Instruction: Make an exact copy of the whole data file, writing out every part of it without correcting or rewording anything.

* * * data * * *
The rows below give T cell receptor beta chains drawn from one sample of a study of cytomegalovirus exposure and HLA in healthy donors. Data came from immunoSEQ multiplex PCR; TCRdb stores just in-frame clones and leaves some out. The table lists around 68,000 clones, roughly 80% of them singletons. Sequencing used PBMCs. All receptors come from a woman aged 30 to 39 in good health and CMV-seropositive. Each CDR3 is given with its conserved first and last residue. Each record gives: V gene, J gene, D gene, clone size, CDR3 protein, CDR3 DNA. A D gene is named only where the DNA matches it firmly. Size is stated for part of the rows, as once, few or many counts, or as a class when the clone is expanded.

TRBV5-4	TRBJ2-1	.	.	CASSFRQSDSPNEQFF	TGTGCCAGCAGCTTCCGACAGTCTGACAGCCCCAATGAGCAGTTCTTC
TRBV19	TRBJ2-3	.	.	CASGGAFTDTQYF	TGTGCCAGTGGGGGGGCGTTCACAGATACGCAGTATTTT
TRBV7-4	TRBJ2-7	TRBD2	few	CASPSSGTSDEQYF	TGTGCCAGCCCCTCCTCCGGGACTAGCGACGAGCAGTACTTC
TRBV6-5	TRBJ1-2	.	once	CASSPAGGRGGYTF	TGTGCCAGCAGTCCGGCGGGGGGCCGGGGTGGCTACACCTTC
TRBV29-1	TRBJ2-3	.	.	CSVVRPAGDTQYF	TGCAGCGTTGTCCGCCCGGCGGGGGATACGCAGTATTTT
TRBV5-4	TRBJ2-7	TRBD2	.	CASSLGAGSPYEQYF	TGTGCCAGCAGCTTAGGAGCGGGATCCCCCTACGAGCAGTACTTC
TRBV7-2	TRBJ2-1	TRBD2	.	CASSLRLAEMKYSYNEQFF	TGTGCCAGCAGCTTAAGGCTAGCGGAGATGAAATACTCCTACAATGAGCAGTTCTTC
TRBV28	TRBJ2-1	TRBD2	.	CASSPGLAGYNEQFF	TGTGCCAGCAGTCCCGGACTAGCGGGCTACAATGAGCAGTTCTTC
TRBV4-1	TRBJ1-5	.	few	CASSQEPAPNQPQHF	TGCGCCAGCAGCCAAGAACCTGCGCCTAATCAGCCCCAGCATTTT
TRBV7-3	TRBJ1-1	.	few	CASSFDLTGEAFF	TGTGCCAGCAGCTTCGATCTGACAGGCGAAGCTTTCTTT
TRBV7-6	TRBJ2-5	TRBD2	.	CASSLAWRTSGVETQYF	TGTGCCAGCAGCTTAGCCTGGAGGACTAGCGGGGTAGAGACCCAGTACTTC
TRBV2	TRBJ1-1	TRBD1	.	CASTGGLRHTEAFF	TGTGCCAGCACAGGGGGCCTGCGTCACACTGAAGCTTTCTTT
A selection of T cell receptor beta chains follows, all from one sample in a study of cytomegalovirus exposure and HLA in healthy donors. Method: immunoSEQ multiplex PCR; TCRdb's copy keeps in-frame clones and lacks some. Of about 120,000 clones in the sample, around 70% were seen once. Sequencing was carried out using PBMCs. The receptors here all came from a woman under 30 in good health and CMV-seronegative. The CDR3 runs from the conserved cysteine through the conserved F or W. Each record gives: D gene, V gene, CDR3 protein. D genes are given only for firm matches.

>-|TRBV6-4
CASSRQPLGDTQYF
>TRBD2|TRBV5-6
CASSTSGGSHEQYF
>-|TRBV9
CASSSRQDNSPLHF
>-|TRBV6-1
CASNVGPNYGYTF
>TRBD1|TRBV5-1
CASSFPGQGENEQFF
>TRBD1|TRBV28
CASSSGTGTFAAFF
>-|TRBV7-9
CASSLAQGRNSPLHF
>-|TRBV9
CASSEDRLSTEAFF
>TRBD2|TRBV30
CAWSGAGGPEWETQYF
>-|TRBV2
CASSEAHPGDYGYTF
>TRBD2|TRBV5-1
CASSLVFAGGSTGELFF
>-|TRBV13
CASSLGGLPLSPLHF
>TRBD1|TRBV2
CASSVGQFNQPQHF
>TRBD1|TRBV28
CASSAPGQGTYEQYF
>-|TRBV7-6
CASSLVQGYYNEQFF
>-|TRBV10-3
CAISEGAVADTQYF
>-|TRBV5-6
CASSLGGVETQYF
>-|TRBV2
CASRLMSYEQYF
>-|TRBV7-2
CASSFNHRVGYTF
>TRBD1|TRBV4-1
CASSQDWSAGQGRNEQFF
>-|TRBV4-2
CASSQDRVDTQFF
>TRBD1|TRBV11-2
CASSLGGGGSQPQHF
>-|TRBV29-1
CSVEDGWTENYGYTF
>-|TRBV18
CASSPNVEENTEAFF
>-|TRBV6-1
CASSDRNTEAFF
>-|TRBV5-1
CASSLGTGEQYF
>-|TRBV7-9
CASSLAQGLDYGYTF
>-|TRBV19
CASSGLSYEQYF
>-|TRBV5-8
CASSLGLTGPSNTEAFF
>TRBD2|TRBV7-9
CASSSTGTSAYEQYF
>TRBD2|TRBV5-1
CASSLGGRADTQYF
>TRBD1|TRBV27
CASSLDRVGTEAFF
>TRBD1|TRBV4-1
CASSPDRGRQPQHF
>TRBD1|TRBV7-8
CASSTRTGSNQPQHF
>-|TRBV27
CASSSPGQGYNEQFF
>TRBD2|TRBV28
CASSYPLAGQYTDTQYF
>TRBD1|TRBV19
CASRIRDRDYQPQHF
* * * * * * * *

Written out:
The rows below give T cell receptor beta chains drawn from one sample of a study of cytomegalovirus exposure and HLA in healthy donors. Data came from immunoSEQ multiplex PCR; TCRdb stores just in-frame clones and leaves some out. The table lists around 68,000 clones, roughly 80% of them singletons. Sequencing used PBMCs. All receptors come from a woman aged 30 to 39 in good health and CMV-seropositive. Each CDR3 is given with its conserved first and last residue. Each record gives: V gene, J gene, D gene, clone size, CDR3 protein, CDR3 DNA. A D gene is named only where the DNA matches it firmly. Size is stated for part of the rows, as once, few or many counts, or as a class when the clone is expanded.

TRBV5-4	TRBJ2-1	.	.	CASSFRQSDSPNEQFF	TGTGCCAGCAGCTTCCGACAGTCTGACAGCCCCAATGAGCAGTTCTTC
TRBV19	TRBJ2-3	.	.	CASGGAFTDTQYF	TGTGCCAGTGGGGGGGCGTTCACAGATACGCAGTATTTT
TRBV7-4	TRBJ2-7	TRBD2	few	CASPSSGTSDEQYF	TGTGCCAGCCCCTCCTCCGGGACTAGCGACGAGCAGTACTTC
TRBV6-5	TRBJ1-2	.	once	CASSPAGGRGGYTF	TGTGCCAGCAGTCCGGCGGGGGGCCGGGGTGGCTACACCTTC
TRBV29-1	TRBJ2-3	.	.	CSVVRPAGDTQYF	TGCAGCGTTGTCCGCCCGGCGGGGGATACGCAGTATTTT
TRBV5-4	TRBJ2-7	TRBD2	.	CASSLGAGSPYEQYF	TGTGCCAGCAGCTTAGGAGCGGGATCCCCCTACGAGCAGTACTTC
TRBV7-2	TRBJ2-1	TRBD2	.	CASSLRLAEMKYSYNEQFF	TGTGCCAGCAGCTTAAGGCTAGCGGAGATGAAATACTCCTACAATGAGCAGTTCTTC
TRBV28	TRBJ2-1	TRBD2	.	CASSPGLAGYNEQFF	TGTGCCAGCAGTCCCGGACTAGCGGGCTACAATGAGCAGTTCTTC
TRBV4-1	TRBJ1-5	.	few	CASSQEPAPNQPQHF	TGCGCCAGCAGCCAAGAACCTGCGCCTAATCAGCCCCAGCATTTT
TRBV7-3	TRBJ1-1	.	few	CASSFDLTGEAFF	TGTGCCAGCAGCTTCGATCTGACAGGCGAAGCTTTCTTT
TRBV7-6	TRBJ2-5	TRBD2	.	CASSLAWRTSGVETQYF	TGTGCCAGCAGCTTAGCCTGGAGGACTAGCGGGGTAGAGACCCAGTACTTC
TRBV2	TRBJ1-1	TRBD1	.	CASTGGLRHTEAFF	TGTGCCAGCACAGGGGGCCTGCGTCACACTGAAGCTTTCTTT
A selection of T cell receptor beta chains follows, all from one sample in a study of cytomegalovirus exposure and HLA in healthy donors. Method: immunoSEQ multiplex PCR; TCRdb's copy keeps in-frame clones and lacks some. Of about 120,000 clones in the sample, around 70% were seen once. Sequencing was carried out using PBMCs. The receptors here all came from a woman under 30 in good health and CMV-seronegative. The CDR3 runs from the conserved cysteine through the conserved F or W. Each record gives: D gene, V gene, CDR3 protein. D genes are given only for firm matches.

>-|TRBV6-4
CASSRQPLGDTQYF
>TRBD2|TRBV5-6
CASSTSGGSHEQYF
>-|TRBV9
CASSSRQDNSPLHF
>-|TRBV6-1
CASNVGPNYGYTF
>TRBD1|TRBV5-1
CASSFPGQGENEQFF
>TRBD1|TRBV28
CASSSGTGTFAAFF
>-|TRBV7-9
CASSLAQGRNSPLHF
>-|TRBV9
CASSEDRLSTEAFF
>TRBD2|TRBV30
CAWSGAGGPEWETQYF
>-|TRBV2
CASSEAHPGDYGYTF
>TRBD2|TRBV5-1
CASSLVFAGGSTGELFF
>-|TRBV13
CASSLGGLPLSPLHF
>TRBD1|TRBV2
CASSVGQFNQPQHF
>TRBD1|TRBV28
CASSAPGQGTYEQYF
>-|TRBV7-6
CASSLVQGYYNEQFF
>-|TRBV10-3
CAISEGAVADTQYF
>-|TRBV5-6
CASSLGGVETQYF
>-|TRBV2
CASRLMSYEQYF
>-|TRBV7-2
CASSFNHRVGYTF
>TRBD1|TRBV4-1
CASSQDWSAGQGRNEQFF
>-|TRBV4-2
CASSQDRVDTQFF
>TRBD1|TRBV11-2
CASSLGGGGSQPQHF
>-|TRBV29-1
CSVEDGWTENYGYTF
>-|TRBV18
CASSPNVEENTEAFF
>-|TRBV6-1
CASSDRNTEAFF
>-|TRBV5-1
CASSLGTGEQYF
>-|TRBV7-9
CASSLAQGLDYGYTF
>-|TRBV19
CASSGLSYEQYF
>-|TRBV5-8
CASSLGLTGPSNTEAFF
>TRBD2|TRBV7-9
CASSSTGTSAYEQYF
>TRBD2|TRBV5-1
CASSLGGRADTQYF
>TRBD1|TRBV27
CASSLDRVGTEAFF
>TRBD1|TRBV4-1
CASSPDRGRQPQHF
>TRBD1|TRBV7-8
CASSTRTGSNQPQHF
>-|TRBV27
CASSSPGQGYNEQFF
>TRBD2|TRBV28
CASSYPLAGQYTDTQYF
>TRBD1|TRBV19
CASRIRDRDYQPQHF